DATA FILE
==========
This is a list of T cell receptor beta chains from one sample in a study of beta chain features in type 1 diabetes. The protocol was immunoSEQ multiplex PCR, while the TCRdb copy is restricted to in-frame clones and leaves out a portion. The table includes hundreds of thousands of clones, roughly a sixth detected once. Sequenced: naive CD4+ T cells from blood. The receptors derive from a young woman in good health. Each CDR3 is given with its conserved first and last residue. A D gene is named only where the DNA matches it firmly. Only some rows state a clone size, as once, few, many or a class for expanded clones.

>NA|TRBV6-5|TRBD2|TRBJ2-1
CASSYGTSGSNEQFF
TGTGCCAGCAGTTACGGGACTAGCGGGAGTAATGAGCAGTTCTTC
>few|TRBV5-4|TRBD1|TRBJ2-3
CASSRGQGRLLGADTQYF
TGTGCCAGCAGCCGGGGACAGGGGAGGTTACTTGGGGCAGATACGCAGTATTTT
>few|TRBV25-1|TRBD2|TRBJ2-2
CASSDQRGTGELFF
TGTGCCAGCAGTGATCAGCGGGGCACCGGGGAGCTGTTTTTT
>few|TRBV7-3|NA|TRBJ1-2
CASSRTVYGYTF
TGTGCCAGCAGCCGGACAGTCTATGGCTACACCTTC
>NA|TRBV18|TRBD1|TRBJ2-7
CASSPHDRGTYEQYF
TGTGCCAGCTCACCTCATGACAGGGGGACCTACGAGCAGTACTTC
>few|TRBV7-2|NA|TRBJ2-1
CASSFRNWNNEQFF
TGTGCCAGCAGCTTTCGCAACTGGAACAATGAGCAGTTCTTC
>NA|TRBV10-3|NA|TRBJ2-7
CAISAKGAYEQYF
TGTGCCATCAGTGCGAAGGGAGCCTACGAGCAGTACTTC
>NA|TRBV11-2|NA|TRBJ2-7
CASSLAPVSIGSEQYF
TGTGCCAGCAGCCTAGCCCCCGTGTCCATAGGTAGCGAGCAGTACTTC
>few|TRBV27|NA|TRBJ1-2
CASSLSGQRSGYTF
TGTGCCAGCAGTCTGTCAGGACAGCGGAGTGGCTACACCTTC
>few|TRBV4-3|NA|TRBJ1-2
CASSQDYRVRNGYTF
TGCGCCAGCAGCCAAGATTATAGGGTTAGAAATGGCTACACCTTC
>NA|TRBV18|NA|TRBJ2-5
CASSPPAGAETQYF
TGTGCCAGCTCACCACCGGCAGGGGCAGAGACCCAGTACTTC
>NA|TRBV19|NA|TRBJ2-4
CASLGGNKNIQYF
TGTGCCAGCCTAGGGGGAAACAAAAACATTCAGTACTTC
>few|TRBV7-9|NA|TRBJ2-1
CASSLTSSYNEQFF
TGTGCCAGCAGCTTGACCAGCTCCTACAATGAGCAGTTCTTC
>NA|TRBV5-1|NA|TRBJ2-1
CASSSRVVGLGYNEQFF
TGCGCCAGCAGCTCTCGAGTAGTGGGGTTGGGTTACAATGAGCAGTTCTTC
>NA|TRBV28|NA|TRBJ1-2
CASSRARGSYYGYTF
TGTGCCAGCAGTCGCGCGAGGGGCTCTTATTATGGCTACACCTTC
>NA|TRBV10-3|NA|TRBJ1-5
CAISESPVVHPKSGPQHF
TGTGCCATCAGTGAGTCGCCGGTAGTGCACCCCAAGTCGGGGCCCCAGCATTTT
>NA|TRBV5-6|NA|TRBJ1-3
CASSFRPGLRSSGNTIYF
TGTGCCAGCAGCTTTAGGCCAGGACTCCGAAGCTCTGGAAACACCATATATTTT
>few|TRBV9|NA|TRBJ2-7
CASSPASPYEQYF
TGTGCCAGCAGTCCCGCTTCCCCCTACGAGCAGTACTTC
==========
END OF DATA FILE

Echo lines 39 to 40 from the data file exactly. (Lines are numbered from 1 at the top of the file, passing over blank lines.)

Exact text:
CASSLTSSYNEQFF
TGTGCCAGCAGCTTGACCAGCTCCTACAATGAGCAGTTCTTC